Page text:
By Christopher Bendana.
A leading health expert says an alarm bell must be raised at the earliest news of infection of diseases like COVID-19.
In a webinar, ‘Webinar – Lessons Learned from the Ebola Epidemic: What We Can Do Now in Response to COVID-19’ Dr. Samba Sow, the director-general of the Centre for Vaccine Development in Mali explained that raising the alarm earlier compels the population to take the infection seriously.
And answering the moderator’s question on what might have gone wrong in Italy Samba argued complacency.
“There were weaknesses. People were not taking it seriously,” he argued. “There was no case management, no sensitization.”
The webinar was organized by the International Center Federation of Journalists for its new forum for health reporters.
The forum, Global Health Crisis reporting Forum created last week has over 1000 journalists as members from across the globe.
The journalists give updates on COVID-19 in their countries. The forum also brings on health experts to educate journalists about health issues.
Samba said the first thing to do in the emergence of such a pandemic is to break the chain. He said this can be achieved through effective sensitization taking into account the communities’ social and economic background
“Stop the transmission,” he said. “Engage the community.”
On some African countries closing their borders, Samba said it was a joke as there are many informal border crossing.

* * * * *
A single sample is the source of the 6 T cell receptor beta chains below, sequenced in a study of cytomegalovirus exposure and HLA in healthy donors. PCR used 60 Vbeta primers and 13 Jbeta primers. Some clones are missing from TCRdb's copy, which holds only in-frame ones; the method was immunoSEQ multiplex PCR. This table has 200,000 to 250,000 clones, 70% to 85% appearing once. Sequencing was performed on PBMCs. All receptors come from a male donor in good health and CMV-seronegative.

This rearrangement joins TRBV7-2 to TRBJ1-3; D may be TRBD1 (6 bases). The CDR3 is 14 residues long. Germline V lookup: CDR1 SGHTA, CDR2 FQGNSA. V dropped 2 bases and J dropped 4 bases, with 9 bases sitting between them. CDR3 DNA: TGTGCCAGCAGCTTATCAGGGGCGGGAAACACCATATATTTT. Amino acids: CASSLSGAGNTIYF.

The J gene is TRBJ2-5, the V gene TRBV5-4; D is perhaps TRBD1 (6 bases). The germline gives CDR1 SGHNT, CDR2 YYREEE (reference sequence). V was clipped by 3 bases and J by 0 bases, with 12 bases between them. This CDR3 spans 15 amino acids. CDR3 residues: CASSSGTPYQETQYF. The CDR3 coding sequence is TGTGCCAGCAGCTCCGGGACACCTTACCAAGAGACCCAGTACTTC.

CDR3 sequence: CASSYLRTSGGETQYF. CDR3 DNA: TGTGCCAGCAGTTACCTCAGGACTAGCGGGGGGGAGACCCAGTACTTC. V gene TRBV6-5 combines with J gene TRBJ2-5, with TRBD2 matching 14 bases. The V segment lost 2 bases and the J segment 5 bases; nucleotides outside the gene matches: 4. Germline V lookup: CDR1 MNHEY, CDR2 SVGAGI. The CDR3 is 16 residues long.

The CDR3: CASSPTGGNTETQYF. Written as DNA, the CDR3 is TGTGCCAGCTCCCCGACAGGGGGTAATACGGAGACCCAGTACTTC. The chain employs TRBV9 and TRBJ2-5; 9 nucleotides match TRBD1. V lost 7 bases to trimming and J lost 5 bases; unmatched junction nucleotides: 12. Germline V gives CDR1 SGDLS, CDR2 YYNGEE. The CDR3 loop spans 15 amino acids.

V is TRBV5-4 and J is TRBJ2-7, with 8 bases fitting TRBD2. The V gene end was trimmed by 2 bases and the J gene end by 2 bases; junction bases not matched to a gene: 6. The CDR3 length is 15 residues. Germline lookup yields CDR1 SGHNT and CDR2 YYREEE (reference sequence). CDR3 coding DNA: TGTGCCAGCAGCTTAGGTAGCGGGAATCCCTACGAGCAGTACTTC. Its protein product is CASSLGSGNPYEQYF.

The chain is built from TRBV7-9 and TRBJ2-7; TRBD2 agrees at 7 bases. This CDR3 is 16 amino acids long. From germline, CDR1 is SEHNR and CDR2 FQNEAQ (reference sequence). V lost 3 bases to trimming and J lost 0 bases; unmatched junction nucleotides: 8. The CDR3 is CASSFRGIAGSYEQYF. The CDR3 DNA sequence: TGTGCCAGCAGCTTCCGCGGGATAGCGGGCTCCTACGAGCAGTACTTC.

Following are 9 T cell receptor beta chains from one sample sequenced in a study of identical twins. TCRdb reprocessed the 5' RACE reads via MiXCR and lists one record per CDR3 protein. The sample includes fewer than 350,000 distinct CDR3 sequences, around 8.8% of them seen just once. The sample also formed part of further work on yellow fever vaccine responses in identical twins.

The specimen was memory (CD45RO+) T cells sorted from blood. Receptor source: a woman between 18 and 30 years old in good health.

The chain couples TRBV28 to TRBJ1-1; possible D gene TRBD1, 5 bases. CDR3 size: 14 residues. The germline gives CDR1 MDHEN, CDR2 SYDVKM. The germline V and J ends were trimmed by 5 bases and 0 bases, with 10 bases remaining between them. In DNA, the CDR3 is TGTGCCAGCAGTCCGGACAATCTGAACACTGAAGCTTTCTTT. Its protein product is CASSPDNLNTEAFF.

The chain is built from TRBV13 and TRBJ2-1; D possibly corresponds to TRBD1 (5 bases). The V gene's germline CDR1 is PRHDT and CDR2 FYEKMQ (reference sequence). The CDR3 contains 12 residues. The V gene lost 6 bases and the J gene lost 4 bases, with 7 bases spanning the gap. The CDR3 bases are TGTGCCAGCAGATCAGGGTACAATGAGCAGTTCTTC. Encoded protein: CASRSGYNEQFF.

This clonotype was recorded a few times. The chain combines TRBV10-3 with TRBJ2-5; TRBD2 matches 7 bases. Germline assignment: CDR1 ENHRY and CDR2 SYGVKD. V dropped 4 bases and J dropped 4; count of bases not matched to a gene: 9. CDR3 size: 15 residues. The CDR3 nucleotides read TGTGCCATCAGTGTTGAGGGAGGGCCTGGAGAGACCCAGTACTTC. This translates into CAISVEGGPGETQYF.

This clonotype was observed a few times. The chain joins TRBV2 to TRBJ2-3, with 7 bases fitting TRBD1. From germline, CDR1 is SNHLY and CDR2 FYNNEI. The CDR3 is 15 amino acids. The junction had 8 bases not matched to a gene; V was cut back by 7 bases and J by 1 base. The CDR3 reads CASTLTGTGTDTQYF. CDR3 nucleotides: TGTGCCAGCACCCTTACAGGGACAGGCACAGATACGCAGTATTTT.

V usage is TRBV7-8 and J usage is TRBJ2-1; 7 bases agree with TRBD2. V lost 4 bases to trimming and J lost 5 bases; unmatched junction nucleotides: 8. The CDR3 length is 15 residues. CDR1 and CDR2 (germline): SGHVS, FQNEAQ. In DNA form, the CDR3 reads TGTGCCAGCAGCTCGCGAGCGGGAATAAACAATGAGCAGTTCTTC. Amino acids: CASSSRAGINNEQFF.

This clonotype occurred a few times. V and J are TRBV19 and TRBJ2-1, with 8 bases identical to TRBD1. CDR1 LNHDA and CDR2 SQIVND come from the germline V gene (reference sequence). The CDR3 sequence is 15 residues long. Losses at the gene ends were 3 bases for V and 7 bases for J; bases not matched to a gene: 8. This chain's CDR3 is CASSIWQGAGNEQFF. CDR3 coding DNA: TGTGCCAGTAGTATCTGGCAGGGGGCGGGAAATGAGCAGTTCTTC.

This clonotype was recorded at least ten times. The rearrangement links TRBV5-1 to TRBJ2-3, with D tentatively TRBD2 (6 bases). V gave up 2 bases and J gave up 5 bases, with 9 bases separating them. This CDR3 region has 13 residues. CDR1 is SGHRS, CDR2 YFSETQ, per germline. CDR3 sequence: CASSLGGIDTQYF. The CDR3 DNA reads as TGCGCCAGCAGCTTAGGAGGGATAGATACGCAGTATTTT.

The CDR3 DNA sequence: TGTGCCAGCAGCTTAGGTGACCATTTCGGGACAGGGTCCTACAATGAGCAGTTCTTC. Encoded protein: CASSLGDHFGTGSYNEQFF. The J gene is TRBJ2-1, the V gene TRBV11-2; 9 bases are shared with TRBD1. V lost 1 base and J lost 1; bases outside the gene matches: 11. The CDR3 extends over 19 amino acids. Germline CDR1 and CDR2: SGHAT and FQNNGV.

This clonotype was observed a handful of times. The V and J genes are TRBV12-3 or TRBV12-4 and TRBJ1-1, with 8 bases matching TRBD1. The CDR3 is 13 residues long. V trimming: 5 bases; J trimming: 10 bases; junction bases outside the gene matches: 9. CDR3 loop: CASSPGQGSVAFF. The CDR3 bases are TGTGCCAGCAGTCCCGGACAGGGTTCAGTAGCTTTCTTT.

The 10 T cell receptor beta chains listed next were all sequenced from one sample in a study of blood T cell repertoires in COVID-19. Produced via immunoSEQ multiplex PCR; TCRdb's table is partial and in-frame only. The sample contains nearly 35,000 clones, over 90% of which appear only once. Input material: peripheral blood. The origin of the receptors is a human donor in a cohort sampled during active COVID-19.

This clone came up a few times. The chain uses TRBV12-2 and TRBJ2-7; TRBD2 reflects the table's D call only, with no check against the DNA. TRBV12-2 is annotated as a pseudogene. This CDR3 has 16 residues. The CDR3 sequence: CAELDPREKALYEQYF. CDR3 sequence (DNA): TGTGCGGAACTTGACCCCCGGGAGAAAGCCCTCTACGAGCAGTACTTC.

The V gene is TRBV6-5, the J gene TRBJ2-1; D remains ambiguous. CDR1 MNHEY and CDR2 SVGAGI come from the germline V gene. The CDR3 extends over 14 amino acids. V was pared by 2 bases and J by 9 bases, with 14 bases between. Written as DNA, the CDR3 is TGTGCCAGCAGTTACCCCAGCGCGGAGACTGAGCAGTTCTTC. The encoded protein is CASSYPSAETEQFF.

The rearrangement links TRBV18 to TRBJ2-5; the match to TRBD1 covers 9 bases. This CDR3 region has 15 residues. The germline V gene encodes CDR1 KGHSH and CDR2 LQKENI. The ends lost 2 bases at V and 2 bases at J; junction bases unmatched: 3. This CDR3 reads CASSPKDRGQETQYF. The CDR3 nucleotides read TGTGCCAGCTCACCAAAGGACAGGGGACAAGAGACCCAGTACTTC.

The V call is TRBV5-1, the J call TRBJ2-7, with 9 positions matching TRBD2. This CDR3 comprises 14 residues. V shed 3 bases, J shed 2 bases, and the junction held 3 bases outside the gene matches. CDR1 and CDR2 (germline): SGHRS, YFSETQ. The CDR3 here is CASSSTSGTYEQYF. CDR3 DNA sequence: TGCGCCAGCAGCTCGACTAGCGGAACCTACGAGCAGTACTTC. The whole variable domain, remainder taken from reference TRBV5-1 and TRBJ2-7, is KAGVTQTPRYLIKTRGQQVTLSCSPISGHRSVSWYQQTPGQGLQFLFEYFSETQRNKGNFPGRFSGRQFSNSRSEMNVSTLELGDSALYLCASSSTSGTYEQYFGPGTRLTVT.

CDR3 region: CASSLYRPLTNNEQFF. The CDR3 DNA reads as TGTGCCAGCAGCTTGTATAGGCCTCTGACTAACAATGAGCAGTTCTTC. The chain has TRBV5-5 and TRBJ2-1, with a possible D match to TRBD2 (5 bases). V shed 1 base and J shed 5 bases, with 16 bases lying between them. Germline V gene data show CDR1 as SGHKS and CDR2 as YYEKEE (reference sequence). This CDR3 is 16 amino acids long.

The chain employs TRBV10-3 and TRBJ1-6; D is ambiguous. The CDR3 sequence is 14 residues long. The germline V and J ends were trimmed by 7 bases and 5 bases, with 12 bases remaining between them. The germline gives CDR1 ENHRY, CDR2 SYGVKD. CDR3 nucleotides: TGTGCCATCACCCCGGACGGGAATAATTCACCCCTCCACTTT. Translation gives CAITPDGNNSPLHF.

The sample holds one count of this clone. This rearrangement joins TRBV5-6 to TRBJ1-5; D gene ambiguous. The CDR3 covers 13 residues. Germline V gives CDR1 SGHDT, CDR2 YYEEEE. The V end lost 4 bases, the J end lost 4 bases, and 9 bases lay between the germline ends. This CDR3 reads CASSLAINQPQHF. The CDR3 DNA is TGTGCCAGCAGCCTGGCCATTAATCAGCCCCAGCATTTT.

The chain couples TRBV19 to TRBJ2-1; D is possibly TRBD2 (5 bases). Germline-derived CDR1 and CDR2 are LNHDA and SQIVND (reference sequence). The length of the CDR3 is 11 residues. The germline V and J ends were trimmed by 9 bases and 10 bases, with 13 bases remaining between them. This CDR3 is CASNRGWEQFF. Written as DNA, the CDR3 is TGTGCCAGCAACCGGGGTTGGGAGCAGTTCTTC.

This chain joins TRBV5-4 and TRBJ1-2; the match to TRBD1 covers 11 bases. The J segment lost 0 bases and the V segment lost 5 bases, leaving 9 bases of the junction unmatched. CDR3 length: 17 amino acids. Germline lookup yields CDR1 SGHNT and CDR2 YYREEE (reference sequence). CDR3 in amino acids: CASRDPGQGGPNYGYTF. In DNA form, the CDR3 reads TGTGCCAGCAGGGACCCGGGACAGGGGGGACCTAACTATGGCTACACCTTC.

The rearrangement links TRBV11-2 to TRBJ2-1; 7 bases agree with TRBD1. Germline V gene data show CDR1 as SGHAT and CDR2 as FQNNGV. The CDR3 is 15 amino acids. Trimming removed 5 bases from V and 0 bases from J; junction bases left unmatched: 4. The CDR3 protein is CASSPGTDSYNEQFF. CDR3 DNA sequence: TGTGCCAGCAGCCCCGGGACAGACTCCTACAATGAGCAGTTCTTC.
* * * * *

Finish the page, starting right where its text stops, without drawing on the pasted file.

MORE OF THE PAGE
“There are no borders in Africa,” he said.
Several countries including Uganda have closed their borders on the assumption that limited external contact will limit spread of the virus.
Uganda reported its first COVID-19 case on March 21 of a Ugandan male who traveled to and from the United Arab Emirates (UAE) last week.
Eight other cases were reported two days later, six of whom had just returned from the UAE using one flight.
Ugandan President Museveni last week issued guidelines that would help to mitigate the spread of COVID-19. They included limiting people getting in close contact but people in Kampala, a city of 3 million people are yet to fully observe the guidance.
Dr. Samba said news of few infection rates in many Africa countries were worrying taking into account the weak health surveillance system on the continent that may not capture all infections.
“We should be happy but not total(ly) happy, we also need to worry,” he said. “Investigate and see things are going the right way.”
According to the WHO situation report, issued on the 24 March, global confirmed cases of COVID-19 were 372757 with 16,231 deaths. Of these Africa had 1305 confirmed cases with 26 deaths.